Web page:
“This notion of being very sedentary or having one place to go to meet all those demands was not realistic pre-pandemic,” says Beaudoin. “It is certainly not realistic now.”

Cost-cutting is also an important factor. Dixon highlights that the hybrid model is more affordable, pointing to independent research by Global Workplace Analytics, which shows companies that adopt a hybrid model save an average of $11,000 per employee.

Better tech 

The market for office usage technology has exploded in the last two years. More than 90% of major companies have implemented new technology to track floor plans and occupancy data, according to the CBRE report. The data allows business leaders, especially those in HR, to more efficiently use office space, understand employee needs, and drive engagement. 

“One of the biggest challenges is presence awareness—knowing who’s in the office,” Beaudoin says.

These investments in new design technology include brighter and better-positioned monitors and desks; upgraded conference technology equipped with multiple cameras, microphones, and virtual whiteboards for distributed collaboration; and software for booking conference rooms and monitoring how, when, and who is using office space. 

Tracking apps enable leaders to better understand space usage, and allow workers to determine who is in the office and seek out opportunities to connect with colleagues. But they do raise concerns about privacy, which is why communication and transparency around how tracking data is used are key. 

Happier, healthier people

While in-office games and freebies have long been used to attract and retain employees, those perks have changed to  benefits that materially affect employee well-being, like access to healthy food and drink, walkable locations, outdoor space, gyms and other on-site amenities.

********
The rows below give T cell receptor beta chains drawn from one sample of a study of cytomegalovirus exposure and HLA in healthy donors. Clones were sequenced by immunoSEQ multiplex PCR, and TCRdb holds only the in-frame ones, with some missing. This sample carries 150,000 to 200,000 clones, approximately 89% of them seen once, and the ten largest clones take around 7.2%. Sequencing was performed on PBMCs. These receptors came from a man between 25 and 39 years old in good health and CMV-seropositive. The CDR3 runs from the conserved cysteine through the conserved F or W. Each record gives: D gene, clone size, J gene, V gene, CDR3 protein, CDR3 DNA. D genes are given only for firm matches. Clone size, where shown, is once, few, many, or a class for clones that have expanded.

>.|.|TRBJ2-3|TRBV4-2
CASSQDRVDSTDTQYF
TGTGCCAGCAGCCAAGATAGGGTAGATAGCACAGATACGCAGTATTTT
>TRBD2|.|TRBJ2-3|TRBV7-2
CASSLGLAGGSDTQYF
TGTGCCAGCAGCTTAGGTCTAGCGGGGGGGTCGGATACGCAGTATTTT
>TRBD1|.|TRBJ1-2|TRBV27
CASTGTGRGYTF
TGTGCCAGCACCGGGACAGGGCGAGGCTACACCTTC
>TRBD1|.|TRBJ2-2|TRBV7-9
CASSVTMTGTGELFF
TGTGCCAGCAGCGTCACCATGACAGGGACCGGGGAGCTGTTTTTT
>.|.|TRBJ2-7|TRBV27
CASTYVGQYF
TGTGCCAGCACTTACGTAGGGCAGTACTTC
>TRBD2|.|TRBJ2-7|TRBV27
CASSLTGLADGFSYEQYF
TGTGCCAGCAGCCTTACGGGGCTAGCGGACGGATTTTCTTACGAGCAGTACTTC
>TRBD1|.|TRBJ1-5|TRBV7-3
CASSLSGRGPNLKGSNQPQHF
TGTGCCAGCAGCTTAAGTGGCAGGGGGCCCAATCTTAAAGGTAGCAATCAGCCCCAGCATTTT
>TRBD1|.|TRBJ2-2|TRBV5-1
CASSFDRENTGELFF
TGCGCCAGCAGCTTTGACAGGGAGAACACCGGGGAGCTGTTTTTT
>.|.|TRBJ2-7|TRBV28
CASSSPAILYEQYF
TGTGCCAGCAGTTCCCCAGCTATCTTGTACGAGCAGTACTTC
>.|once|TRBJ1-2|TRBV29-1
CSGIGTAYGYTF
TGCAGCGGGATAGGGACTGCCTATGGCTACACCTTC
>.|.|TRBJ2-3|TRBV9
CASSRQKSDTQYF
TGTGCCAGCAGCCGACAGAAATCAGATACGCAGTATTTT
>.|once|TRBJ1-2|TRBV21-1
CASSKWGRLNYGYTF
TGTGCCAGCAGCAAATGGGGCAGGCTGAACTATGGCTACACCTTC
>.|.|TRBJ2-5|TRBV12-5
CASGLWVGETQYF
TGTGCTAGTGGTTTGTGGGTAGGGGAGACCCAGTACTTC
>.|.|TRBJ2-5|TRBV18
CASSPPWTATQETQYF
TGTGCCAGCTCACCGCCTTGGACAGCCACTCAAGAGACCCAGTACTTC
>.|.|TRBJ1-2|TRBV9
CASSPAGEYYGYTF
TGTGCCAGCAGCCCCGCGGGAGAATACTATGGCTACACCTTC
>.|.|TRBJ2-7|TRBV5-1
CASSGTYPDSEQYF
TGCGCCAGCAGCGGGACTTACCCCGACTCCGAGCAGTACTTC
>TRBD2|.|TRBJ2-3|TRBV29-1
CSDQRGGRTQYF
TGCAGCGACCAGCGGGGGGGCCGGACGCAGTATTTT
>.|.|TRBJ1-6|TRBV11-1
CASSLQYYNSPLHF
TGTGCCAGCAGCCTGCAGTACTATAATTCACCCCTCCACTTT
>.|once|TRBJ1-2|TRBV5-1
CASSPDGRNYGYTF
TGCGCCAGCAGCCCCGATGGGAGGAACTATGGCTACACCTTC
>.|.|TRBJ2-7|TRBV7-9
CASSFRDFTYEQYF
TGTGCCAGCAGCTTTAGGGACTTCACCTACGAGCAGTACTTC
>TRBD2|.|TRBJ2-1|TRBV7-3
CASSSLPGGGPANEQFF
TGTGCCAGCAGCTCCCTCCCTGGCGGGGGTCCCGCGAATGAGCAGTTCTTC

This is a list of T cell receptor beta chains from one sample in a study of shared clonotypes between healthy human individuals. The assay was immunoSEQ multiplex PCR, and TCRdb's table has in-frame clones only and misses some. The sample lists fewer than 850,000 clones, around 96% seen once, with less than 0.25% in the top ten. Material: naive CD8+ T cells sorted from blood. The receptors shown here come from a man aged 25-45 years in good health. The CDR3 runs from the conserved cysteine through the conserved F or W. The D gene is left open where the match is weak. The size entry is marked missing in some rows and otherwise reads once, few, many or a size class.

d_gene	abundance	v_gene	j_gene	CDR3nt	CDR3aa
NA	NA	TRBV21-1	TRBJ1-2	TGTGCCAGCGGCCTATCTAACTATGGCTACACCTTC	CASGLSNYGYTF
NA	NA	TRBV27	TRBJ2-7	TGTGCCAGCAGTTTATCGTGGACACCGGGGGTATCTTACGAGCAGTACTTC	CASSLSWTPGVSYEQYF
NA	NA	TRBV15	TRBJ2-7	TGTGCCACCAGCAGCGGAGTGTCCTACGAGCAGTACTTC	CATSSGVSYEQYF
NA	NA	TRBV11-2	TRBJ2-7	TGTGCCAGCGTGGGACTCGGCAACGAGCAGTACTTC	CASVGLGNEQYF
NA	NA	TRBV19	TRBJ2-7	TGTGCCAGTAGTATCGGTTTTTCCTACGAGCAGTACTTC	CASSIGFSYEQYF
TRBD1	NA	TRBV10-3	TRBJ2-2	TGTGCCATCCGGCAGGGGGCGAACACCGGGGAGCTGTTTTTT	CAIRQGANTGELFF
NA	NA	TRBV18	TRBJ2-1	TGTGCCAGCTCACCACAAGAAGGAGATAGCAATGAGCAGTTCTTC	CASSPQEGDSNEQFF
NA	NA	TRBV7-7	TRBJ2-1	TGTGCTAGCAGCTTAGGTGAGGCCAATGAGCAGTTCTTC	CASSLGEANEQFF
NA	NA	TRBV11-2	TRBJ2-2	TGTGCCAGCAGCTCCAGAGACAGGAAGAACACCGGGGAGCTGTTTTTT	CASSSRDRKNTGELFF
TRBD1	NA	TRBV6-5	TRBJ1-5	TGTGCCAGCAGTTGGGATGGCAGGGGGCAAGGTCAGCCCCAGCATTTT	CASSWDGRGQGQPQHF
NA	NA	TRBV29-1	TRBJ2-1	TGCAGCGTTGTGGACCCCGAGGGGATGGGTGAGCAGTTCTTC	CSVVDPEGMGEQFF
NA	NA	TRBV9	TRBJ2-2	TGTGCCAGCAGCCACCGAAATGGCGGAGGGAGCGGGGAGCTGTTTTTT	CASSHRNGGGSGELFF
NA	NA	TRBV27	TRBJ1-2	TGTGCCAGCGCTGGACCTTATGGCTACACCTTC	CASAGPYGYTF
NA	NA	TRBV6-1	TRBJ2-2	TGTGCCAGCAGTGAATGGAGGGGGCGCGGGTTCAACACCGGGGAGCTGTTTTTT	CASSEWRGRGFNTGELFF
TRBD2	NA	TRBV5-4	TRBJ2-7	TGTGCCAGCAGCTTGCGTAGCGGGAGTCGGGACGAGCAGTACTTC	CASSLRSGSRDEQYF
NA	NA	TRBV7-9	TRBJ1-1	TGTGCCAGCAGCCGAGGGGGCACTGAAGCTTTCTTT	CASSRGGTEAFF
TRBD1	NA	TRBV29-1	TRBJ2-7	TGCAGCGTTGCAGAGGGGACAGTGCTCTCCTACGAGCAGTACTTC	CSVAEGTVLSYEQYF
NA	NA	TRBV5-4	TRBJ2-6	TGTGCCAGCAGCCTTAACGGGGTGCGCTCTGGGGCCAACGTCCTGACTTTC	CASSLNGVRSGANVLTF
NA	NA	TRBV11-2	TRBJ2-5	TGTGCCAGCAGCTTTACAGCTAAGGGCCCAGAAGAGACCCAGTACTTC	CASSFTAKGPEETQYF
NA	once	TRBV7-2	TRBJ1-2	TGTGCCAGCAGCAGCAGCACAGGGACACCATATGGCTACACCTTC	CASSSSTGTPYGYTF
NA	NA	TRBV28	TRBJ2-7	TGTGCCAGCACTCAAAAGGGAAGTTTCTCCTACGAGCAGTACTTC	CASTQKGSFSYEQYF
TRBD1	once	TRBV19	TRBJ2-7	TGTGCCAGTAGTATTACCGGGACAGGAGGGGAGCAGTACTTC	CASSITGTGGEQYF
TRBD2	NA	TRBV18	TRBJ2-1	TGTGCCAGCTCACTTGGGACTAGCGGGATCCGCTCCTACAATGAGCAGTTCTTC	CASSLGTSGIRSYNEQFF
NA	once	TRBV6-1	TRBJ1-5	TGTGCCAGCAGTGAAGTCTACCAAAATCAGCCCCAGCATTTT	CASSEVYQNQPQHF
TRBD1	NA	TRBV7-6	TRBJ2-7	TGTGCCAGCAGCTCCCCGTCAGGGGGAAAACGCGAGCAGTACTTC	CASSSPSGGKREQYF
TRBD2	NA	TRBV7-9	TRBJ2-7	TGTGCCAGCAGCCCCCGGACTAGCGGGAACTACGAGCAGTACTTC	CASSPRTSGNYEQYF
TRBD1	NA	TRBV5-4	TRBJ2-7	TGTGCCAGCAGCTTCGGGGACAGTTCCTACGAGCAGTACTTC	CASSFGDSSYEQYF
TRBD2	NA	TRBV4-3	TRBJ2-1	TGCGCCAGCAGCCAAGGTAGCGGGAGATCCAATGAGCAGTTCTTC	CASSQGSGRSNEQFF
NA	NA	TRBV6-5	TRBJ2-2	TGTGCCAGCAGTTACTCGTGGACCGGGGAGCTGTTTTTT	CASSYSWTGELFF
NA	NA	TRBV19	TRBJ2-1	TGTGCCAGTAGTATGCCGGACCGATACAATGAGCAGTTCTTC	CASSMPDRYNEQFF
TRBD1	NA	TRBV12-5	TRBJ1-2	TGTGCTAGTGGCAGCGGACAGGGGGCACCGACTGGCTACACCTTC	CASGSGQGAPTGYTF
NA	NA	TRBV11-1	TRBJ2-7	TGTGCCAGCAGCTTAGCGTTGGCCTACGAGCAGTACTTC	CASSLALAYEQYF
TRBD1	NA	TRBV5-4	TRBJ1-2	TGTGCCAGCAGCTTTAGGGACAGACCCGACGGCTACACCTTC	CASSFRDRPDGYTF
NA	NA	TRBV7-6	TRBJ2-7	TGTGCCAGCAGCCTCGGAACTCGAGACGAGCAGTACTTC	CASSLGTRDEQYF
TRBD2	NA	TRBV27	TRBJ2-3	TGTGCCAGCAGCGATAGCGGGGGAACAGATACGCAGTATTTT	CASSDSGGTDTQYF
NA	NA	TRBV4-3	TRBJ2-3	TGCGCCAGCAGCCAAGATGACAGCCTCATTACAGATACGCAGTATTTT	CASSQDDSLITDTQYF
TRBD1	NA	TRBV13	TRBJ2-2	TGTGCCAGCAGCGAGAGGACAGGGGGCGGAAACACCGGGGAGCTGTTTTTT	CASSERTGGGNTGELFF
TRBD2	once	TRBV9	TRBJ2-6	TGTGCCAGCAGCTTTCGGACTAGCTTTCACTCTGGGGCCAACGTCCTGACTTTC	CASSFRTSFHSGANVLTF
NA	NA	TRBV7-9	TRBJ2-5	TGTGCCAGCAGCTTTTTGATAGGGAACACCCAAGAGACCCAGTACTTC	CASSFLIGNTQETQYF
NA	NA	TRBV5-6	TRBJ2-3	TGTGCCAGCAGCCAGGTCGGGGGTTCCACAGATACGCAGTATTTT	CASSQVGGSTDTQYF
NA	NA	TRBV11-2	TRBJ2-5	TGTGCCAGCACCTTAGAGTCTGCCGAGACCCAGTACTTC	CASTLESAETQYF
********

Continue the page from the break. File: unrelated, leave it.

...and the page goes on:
Ideally, Dixon says, employers will try to make it worthwhile for employees to go to the office. ”You go there for special occasions, a meeting of colleagues, hearing from the boss, hearing from your CEO,” he says. ”It’s about purpose. It’s about curated meetings. It’s a very special part of your working week or month.”

Employee health and well-being have become greater priorities thanks to the pandemic. Frank says leaders now understand that their assets have value beyond the price of a building, affecting performance, retention, and engagement metrics. “[They have] a direct correlation to financial performance,” she says. For HR heads and other senior executives, who Beaudoin says are “leaning in” on real estate decisions, a company’s office presence and layout have become intrinsically tied to the culture, regardless of whether the company is remote-first, hybrid, or office-first.

“Creative companies that we see doing interesting things are really trying to drive affiliation,” Beaudoin says. “The most interesting companies to me are thinking about having days when managers are going to be on-site and accessible, offering the opportunity for networking and development, and having amenities that are tailored and targeted to those workers.”

He adds that while 80% of building and office design principles are similar irrespective of company size, industry, or location, the other 20% offer companies an opportunity to customize their layout and, ultimately, strengthen the employee-employer bond.

“We’re seeing organizations start to really target their unique population demands, and that may vary by site [and] by function. But those things are going to attract people back to the office, so that they can create those moments of real affiliation,” says Beaudoin.